When it comes to staying on the positive end of the spectrum to growth and expansion, many people think that high performers have a secret that the majority doesn't possess.

However, their success isn't rooted in secrets and life hacks. It's rooted in a focus on systems and daily habits which removes the reliance on luck or motivation.

One of the daily habits that keep you performing at a high level is to ask yourself a series of questions nightly to keep you on the right trajectory to your desired destination.

With that said, here are five questions to ask yourself nightly so you can win the next day along with the days afterward.

1. Did I treat my health like an investment or an expense?

Starting with this question is important because your health lies in the center of everything else in your life. If you're not properly addressing your well being, then you'll be cognitively, physically, and emotionally affected which lessens your ability to perform and make an impact.

As you're assessing your well-being behaviors for the day, think about how your mental state was along with your emotional world. Lastly, assess your food choices for the day along with your activity.

Schedule time for exercising and healthy eating. In addition to those activities, schedule time for your mental and emotional world such as meditation and being around people who lift you up.

2. Was I of service to anyone today?

Before obsessing over grossing a million dollars, building up a huge following, or any other goal for yourself, think about how you can be of service to someone. After all, read any old-school personal development book and you'll notice that the secret to success lies in your ability to help others.

The more you give, the more that comes back your way. Scarcity thinking leads to a dead end to your potential. Don't place an invisible ceiling on yourself by being selfish.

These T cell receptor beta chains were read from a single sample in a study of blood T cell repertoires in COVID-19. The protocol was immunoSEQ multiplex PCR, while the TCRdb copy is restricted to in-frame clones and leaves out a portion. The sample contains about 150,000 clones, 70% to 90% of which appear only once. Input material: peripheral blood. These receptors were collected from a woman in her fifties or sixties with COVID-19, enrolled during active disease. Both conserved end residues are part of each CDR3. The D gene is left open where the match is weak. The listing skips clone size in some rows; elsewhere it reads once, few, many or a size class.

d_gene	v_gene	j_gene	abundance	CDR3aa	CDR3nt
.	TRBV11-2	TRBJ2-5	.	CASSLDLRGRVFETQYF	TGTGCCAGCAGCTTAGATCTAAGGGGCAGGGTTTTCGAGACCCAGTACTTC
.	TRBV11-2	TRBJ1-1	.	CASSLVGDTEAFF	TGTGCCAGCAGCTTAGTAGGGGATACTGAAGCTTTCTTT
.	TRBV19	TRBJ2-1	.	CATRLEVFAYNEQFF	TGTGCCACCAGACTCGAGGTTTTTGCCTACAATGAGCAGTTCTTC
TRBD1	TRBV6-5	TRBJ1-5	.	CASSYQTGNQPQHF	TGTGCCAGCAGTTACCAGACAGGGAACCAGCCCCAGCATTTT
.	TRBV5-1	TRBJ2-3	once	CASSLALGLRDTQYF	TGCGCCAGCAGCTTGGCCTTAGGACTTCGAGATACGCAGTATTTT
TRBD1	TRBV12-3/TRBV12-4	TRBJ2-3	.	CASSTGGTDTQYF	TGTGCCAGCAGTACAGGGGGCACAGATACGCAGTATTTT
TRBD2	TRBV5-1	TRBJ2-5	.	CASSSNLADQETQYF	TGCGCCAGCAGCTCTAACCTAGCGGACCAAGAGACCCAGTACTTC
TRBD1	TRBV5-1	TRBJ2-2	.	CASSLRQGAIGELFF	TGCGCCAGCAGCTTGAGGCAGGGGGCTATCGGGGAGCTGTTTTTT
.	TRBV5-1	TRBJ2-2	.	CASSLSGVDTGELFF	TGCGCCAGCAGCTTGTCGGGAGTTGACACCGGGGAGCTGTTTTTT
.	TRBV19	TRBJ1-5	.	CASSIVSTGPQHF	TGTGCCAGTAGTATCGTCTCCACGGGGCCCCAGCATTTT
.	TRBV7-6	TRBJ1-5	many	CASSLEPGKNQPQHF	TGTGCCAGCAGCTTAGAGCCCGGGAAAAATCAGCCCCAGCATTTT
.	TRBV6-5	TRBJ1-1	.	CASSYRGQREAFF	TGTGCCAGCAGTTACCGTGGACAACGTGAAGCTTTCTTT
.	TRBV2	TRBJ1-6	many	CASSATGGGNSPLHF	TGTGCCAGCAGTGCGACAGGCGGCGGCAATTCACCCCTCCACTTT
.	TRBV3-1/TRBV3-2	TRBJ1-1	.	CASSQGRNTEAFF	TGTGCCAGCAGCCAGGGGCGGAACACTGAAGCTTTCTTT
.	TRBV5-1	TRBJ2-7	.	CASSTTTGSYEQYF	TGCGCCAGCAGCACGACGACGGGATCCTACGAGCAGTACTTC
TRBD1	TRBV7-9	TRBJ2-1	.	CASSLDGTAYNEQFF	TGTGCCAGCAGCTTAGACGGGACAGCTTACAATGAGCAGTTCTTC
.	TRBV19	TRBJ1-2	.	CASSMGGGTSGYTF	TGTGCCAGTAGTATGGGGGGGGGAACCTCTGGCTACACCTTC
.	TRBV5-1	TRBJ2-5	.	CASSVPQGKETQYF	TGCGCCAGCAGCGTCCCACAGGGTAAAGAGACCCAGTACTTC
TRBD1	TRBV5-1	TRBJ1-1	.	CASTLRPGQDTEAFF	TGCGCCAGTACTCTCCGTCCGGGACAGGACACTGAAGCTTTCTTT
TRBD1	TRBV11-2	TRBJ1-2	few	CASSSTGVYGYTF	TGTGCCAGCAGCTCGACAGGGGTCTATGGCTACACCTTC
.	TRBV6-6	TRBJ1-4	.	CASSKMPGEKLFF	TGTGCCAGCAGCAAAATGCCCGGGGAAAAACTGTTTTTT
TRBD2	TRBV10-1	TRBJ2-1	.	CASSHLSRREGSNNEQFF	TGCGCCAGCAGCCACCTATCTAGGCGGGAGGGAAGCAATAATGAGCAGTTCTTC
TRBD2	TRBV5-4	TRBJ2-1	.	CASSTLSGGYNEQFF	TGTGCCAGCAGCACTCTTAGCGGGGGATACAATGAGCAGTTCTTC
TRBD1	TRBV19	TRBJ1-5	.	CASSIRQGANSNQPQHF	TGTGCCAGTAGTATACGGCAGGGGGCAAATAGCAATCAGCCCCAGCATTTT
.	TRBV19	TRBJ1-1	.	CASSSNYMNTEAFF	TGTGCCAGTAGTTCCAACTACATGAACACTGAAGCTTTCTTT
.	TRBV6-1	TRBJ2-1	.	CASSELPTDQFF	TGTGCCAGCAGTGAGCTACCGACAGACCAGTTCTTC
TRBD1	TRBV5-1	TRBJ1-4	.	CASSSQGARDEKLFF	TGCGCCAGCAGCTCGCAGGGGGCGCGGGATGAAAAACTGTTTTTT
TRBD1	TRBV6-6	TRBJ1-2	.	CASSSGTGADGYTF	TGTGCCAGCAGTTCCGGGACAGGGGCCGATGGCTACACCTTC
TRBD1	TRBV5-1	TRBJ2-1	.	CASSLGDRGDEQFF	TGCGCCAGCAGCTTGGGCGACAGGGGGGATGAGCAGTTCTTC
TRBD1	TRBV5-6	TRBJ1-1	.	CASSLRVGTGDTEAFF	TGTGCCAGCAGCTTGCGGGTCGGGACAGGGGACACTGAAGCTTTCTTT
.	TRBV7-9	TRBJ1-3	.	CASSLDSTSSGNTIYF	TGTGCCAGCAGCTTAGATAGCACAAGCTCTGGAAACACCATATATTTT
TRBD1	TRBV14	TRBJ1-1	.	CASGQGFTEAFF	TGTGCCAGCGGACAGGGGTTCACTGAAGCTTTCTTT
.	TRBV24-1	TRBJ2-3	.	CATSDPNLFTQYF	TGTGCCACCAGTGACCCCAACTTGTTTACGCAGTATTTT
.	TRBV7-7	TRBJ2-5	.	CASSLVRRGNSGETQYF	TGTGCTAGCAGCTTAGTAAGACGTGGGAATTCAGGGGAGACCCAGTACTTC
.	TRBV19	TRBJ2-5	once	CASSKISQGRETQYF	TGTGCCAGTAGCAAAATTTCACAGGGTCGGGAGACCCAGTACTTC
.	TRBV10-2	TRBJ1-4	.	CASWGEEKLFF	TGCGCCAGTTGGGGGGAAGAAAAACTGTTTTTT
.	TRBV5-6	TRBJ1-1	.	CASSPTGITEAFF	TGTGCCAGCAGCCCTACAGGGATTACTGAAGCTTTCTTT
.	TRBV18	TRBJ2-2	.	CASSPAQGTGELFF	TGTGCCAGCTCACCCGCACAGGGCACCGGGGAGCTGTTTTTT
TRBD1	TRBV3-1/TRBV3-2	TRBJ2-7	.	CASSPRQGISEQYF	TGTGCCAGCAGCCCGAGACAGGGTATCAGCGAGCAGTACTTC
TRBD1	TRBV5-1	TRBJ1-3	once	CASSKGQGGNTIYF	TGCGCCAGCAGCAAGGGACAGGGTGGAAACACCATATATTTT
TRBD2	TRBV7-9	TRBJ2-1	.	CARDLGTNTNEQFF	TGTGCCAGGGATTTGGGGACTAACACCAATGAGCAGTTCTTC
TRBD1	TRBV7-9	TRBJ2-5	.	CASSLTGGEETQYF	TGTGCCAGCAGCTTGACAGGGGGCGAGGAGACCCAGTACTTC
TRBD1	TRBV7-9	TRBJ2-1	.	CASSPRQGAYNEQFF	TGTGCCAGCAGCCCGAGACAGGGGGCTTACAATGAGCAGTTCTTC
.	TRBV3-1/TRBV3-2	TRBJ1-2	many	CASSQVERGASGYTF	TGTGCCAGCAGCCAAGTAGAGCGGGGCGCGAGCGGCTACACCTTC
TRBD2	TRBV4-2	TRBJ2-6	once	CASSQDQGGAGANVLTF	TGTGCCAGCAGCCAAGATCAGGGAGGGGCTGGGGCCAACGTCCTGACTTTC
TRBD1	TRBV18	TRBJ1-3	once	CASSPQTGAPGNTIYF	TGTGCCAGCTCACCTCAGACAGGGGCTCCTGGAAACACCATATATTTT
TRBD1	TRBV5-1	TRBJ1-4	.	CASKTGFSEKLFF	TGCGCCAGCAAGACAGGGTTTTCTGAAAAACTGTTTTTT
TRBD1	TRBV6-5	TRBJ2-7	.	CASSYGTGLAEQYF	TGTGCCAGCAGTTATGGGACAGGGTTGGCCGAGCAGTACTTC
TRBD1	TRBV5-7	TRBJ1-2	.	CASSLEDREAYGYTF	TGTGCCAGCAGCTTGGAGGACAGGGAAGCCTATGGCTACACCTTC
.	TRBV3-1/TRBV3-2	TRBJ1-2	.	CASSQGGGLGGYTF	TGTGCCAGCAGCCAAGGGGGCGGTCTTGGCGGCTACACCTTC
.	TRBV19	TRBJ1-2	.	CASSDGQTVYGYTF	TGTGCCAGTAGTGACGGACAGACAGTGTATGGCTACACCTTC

Each day, make it a goal to be of service to a minimum of one person. This doesn't always mean giving money. Sometimes, it can be through lending a set of ears to someone who needs an outlet to speak or something as simple as checking up on someone to see how they're doing.

3. Did I further my vision by at least one percent today?

This question is valuable because it allows you to get into a state of abundance and gratitude. One potential and underrated risk of ambition is neglecting to acknowledge the progress that has been made.

Without awareness of where you've been and where you currently are, it's easy to lose perspective which leads to your self-worth potentially being affected. To prevent this, pause nightly and acknowledge the growth that has already happened.

For example, you wrote 1000 words today toward your book. That's a success and places you at least one percent closer to the goal of a completed book.

Daily incremental progress is how momentum is given birth which leads to monumental feats down the road.

4. What are my three biggest rocks to complete tomorrow?

Without creating a plan of what to focus on for the next day, you run the risk of doing busy work instead of meaningful work.

Identifying your three big rocks for the next day allows you to have direction, clarity, and diffuse any potential feelings of overwhelm.

To identify your biggest rocks for tomorrow, ask yourself "If I don't get anything else done tomorrow, what are three actions that could move me closer to my vision and goals?"

5. What's my biggest obstacle right now?

Assessing where your life currently sits both professional and personally nightly is a good practice because this allows you to audit yourself and unravel the true obstacles that are standing in your way.

For example, if someone has a problem with not getting to the gym consistently because of a lack of time, their biggest obstacle is actually a lack of prioritization due to a lack of organization. Knowing this, an effective step for them is to investigate their schedule and identify areas where time is being wasted along with assessing their thought process around exercise.

High performance and getting more done comes down to gaining clarity and understanding your own psychology.

Published on: Nov 21, 2017